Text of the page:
Just for Fun!

Kia Christian

So Much To Learn;
So Frustrated About It

It’s been about two months since my first blog post about the custom home my husband and I are building. While that post was more than a month ago, we actually began talking with our builder and the architect four months ago. In that blog I told you that we fired architect #1 and moved on to a hot shot architect #2. Well after a lot of back and forth between these two guys, we ended up back where we started with the first guy (SMH). You might be wondering what the heck is going on and trust me, we are wondering the same thing most days.

I’ve already learned two valuable lessons that I want to pass along to you. First, be realistic about the timeline and how long you are willing to live in limbo while your new home is being built. I went into this thinking we had a buy or build decision to make. The reality was, we were making a lifestyle decision for our family for the next ~18 months vs 3 months if we bought an existing home. If you choose to build a truly custom home, prepare yourself for six months or more of upfront research, team building (i.e. builder, architect and, if using one, interior designer), in addition to land procurement and floorplan design before you can begin to count the 12 months of actual construction. Since we just relocated this means living in the apartment even longer while incurring fees for things like storage of our belongings and rental furniture. It’s also difficult to host holidays, family birthday parties and playdates but given the ongoing pandemic, we aren’t doing those things right now anyway. I understood that the building process could take up to a year, longer if we were indecisive or made lots of changes along the way. No worries I thought, I’m quite decisive and very thorough with both fact finding and planning even during high pressure situations. We were committed to doing our part by making selections early and sticking with them. We were woefully unprepared for this four to six month period of planning and what feels like unproductive discussions. Second, interview with great scrutiny multiple builders, architects and interior design firms. Ask for references, go see their work in person and review samples of the type of contracts and planning schedules your builder uses. I know this may seem like a no-brainer but when you’re stressed by unpredictable market conditions, the need to stabilize a living situation for your family and other factors, you may find yourself making decisions based on a few positive signals rather than being guided by a dispassionate set of facts.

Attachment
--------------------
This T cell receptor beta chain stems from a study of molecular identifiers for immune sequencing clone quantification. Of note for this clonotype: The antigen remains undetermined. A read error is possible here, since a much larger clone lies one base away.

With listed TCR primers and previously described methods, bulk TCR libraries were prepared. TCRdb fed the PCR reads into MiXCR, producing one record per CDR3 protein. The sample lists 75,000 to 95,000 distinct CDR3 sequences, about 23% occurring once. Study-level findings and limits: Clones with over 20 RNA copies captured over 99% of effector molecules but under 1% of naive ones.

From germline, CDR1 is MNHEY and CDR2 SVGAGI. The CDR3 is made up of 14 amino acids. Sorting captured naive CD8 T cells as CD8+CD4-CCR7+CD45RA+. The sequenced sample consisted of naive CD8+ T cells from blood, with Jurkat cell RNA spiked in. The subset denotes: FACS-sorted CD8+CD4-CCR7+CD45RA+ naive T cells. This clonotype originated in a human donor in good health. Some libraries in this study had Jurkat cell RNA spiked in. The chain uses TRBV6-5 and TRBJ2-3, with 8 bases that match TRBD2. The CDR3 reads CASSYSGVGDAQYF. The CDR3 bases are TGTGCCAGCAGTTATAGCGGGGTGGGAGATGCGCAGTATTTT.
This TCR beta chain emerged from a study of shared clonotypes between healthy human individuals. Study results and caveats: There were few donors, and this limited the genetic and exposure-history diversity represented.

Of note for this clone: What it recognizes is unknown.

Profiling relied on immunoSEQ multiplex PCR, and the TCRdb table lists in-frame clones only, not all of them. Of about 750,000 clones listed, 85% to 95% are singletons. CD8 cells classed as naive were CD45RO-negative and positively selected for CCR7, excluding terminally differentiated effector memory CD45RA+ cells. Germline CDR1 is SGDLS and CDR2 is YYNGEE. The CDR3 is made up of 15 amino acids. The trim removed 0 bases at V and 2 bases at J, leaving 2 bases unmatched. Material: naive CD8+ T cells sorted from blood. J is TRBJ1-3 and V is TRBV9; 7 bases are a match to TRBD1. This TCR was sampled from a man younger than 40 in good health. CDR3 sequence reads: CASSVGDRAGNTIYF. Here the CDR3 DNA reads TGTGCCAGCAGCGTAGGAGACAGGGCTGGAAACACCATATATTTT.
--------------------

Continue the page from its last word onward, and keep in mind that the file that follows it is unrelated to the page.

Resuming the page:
We shortcut these steps by emotionally committing to the builder before meeting with his prior clients and touring his homes. We also let the builder suggest an architect, suggest we change to architect #2 and then go back to architect #1. Thankfully when we did see the builder’s work it was beautiful and his past clients were really pleased. The situation with the architects did not turn out as well. We were very clear from the beginning about our must-haves, the layout of the interior and we even shared an inspiration photo of the front elevation. I created a shared Pinterest board with a section for every room of the home and I have a set of slides for every room which includes all the finishes and design details. Architect #1 has come back with a new and incorrect version of the floor plans with each iteration. We therefore pivoted to architect #2 who the builder said was an amazing problem solver and a “real artist”. Well he was right about the guy being an artist but the only problem solving he was interested in was taking our plans and turning them into his vision. He is a highly regarded visionary who designs for elite clients both residential and commercial throughout the country. I guess he wasn’t used to homebuilders having their own vision and not handing the reins over to him entirely. Everytime we had to have either of these guys make changes it would take anywhere from three to six weeks. Architectural firms can be expensive and changes are not made for free. The days in between were completely silent and for someone like me with a bias for action, this was agonizing. Your relationship management and communication skills are tested during the homebuilding process, greatly. When you’ve assembled a team the last thing you want to do is constantly change people out because you made poor team choices. The initial planning steps should be considered in your overall timeline or you can quickly become frustrated with your team which can make the rest of the process unpleasant for everyone involved.